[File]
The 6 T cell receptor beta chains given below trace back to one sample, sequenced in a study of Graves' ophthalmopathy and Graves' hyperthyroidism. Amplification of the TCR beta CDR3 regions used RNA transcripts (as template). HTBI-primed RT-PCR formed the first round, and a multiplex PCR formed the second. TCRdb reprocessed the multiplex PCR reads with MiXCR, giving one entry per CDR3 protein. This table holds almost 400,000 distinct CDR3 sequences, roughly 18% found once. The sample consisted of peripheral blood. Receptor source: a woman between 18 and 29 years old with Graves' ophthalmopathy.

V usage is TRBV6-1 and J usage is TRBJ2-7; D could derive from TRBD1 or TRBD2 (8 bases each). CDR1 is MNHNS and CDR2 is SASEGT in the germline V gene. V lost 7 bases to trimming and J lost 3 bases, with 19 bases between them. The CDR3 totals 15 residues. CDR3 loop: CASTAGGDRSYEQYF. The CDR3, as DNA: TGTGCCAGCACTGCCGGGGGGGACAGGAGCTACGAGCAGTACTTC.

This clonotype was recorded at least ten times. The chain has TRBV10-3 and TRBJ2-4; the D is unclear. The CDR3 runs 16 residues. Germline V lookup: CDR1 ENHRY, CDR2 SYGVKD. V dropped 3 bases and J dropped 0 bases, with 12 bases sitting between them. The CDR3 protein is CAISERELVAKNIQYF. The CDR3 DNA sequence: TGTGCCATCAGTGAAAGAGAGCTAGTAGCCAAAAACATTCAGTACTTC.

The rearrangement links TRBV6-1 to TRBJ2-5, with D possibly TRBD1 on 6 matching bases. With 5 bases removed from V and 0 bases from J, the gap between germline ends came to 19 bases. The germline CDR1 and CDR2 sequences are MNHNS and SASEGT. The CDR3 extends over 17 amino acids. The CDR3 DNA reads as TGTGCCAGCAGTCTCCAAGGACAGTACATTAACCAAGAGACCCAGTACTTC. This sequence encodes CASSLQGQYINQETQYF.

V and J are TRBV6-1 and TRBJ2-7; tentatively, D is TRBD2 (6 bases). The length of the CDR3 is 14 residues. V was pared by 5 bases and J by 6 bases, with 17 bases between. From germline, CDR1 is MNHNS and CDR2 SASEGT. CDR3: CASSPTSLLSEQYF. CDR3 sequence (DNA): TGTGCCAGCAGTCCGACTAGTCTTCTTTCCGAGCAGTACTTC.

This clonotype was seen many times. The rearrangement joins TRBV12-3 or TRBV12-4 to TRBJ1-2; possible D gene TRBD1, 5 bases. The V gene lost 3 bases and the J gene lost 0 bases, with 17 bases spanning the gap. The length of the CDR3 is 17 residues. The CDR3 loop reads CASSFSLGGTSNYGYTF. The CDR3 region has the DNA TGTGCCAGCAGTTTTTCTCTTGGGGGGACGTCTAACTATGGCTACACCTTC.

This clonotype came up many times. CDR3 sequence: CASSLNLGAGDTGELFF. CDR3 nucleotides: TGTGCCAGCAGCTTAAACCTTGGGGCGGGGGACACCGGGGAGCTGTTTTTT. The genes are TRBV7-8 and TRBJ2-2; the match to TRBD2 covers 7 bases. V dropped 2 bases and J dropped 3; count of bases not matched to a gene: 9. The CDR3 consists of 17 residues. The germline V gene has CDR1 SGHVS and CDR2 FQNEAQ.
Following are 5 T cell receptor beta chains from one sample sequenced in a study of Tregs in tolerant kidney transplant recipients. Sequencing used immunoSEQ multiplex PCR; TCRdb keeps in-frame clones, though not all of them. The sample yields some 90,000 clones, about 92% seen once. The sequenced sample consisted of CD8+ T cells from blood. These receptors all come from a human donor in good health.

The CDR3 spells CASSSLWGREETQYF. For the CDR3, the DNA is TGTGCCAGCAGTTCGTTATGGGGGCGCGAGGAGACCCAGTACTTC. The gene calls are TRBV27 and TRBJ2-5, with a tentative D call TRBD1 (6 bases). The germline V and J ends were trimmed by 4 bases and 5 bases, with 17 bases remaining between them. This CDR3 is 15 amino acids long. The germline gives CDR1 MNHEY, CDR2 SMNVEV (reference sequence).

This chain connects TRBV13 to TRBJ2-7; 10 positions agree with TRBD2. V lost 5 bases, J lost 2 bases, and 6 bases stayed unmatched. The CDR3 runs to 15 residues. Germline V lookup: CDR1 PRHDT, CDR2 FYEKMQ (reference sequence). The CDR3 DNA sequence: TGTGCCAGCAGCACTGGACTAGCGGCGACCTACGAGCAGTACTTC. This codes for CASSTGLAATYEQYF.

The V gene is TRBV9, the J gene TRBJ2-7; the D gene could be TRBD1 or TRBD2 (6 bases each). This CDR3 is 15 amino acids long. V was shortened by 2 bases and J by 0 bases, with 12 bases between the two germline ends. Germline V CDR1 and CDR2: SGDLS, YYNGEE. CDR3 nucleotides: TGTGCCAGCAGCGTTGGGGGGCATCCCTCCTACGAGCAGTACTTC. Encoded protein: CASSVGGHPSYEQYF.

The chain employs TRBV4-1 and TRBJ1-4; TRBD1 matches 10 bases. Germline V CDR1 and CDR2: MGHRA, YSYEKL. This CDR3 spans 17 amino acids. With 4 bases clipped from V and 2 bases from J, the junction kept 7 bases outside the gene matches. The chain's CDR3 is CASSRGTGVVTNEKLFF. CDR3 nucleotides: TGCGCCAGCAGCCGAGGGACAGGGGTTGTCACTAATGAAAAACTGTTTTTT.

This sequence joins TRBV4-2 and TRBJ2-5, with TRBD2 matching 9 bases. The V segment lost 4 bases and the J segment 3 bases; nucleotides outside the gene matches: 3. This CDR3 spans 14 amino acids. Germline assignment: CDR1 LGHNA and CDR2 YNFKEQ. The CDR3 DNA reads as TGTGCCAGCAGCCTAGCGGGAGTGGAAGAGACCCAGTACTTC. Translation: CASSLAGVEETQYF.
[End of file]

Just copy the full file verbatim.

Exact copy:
The 6 T cell receptor beta chains given below trace back to one sample, sequenced in a study of Graves' ophthalmopathy and Graves' hyperthyroidism. Amplification of the TCR beta CDR3 regions used RNA transcripts (as template). HTBI-primed RT-PCR formed the first round, and a multiplex PCR formed the second. TCRdb reprocessed the multiplex PCR reads with MiXCR, giving one entry per CDR3 protein. This table holds almost 400,000 distinct CDR3 sequences, roughly 18% found once. The sample consisted of peripheral blood. Receptor source: a woman between 18 and 29 years old with Graves' ophthalmopathy.

V usage is TRBV6-1 and J usage is TRBJ2-7; D could derive from TRBD1 or TRBD2 (8 bases each). CDR1 is MNHNS and CDR2 is SASEGT in the germline V gene. V lost 7 bases to trimming and J lost 3 bases, with 19 bases between them. The CDR3 totals 15 residues. CDR3 loop: CASTAGGDRSYEQYF. The CDR3, as DNA: TGTGCCAGCACTGCCGGGGGGGACAGGAGCTACGAGCAGTACTTC.

This clonotype was recorded at least ten times. The chain has TRBV10-3 and TRBJ2-4; the D is unclear. The CDR3 runs 16 residues. Germline V lookup: CDR1 ENHRY, CDR2 SYGVKD. V dropped 3 bases and J dropped 0 bases, with 12 bases sitting between them. The CDR3 protein is CAISERELVAKNIQYF. The CDR3 DNA sequence: TGTGCCATCAGTGAAAGAGAGCTAGTAGCCAAAAACATTCAGTACTTC.

The rearrangement links TRBV6-1 to TRBJ2-5, with D possibly TRBD1 on 6 matching bases. With 5 bases removed from V and 0 bases from J, the gap between germline ends came to 19 bases. The germline CDR1 and CDR2 sequences are MNHNS and SASEGT. The CDR3 extends over 17 amino acids. The CDR3 DNA reads as TGTGCCAGCAGTCTCCAAGGACAGTACATTAACCAAGAGACCCAGTACTTC. This sequence encodes CASSLQGQYINQETQYF.

V and J are TRBV6-1 and TRBJ2-7; tentatively, D is TRBD2 (6 bases). The length of the CDR3 is 14 residues. V was pared by 5 bases and J by 6 bases, with 17 bases between. From germline, CDR1 is MNHNS and CDR2 SASEGT. CDR3: CASSPTSLLSEQYF. CDR3 sequence (DNA): TGTGCCAGCAGTCCGACTAGTCTTCTTTCCGAGCAGTACTTC.

This clonotype was seen many times. The rearrangement joins TRBV12-3 or TRBV12-4 to TRBJ1-2; possible D gene TRBD1, 5 bases. The V gene lost 3 bases and the J gene lost 0 bases, with 17 bases spanning the gap. The length of the CDR3 is 17 residues. The CDR3 loop reads CASSFSLGGTSNYGYTF. The CDR3 region has the DNA TGTGCCAGCAGTTTTTCTCTTGGGGGGACGTCTAACTATGGCTACACCTTC.

This clonotype came up many times. CDR3 sequence: CASSLNLGAGDTGELFF. CDR3 nucleotides: TGTGCCAGCAGCTTAAACCTTGGGGCGGGGGACACCGGGGAGCTGTTTTTT. The genes are TRBV7-8 and TRBJ2-2; the match to TRBD2 covers 7 bases. V dropped 2 bases and J dropped 3; count of bases not matched to a gene: 9. The CDR3 consists of 17 residues. The germline V gene has CDR1 SGHVS and CDR2 FQNEAQ.
Following are 5 T cell receptor beta chains from one sample sequenced in a study of Tregs in tolerant kidney transplant recipients. Sequencing used immunoSEQ multiplex PCR; TCRdb keeps in-frame clones, though not all of them. The sample yields some 90,000 clones, about 92% seen once. The sequenced sample consisted of CD8+ T cells from blood. These receptors all come from a human donor in good health.

The CDR3 spells CASSSLWGREETQYF. For the CDR3, the DNA is TGTGCCAGCAGTTCGTTATGGGGGCGCGAGGAGACCCAGTACTTC. The gene calls are TRBV27 and TRBJ2-5, with a tentative D call TRBD1 (6 bases). The germline V and J ends were trimmed by 4 bases and 5 bases, with 17 bases remaining between them. This CDR3 is 15 amino acids long. The germline gives CDR1 MNHEY, CDR2 SMNVEV (reference sequence).

This chain connects TRBV13 to TRBJ2-7; 10 positions agree with TRBD2. V lost 5 bases, J lost 2 bases, and 6 bases stayed unmatched. The CDR3 runs to 15 residues. Germline V lookup: CDR1 PRHDT, CDR2 FYEKMQ (reference sequence). The CDR3 DNA sequence: TGTGCCAGCAGCACTGGACTAGCGGCGACCTACGAGCAGTACTTC. This codes for CASSTGLAATYEQYF.

The V gene is TRBV9, the J gene TRBJ2-7; the D gene could be TRBD1 or TRBD2 (6 bases each). This CDR3 is 15 amino acids long. V was shortened by 2 bases and J by 0 bases, with 12 bases between the two germline ends. Germline V CDR1 and CDR2: SGDLS, YYNGEE. CDR3 nucleotides: TGTGCCAGCAGCGTTGGGGGGCATCCCTCCTACGAGCAGTACTTC. Encoded protein: CASSVGGHPSYEQYF.

The chain employs TRBV4-1 and TRBJ1-4; TRBD1 matches 10 bases. Germline V CDR1 and CDR2: MGHRA, YSYEKL. This CDR3 spans 17 amino acids. With 4 bases clipped from V and 2 bases from J, the junction kept 7 bases outside the gene matches. The chain's CDR3 is CASSRGTGVVTNEKLFF. CDR3 nucleotides: TGCGCCAGCAGCCGAGGGACAGGGGTTGTCACTAATGAAAAACTGTTTTTT.

This sequence joins TRBV4-2 and TRBJ2-5, with TRBD2 matching 9 bases. The V segment lost 4 bases and the J segment 3 bases; nucleotides outside the gene matches: 3. This CDR3 spans 14 amino acids. Germline assignment: CDR1 LGHNA and CDR2 YNFKEQ. The CDR3 DNA reads as TGTGCCAGCAGCCTAGCGGGAGTGGAAGAGACCCAGTACTTC. Translation: CASSLAGVEETQYF.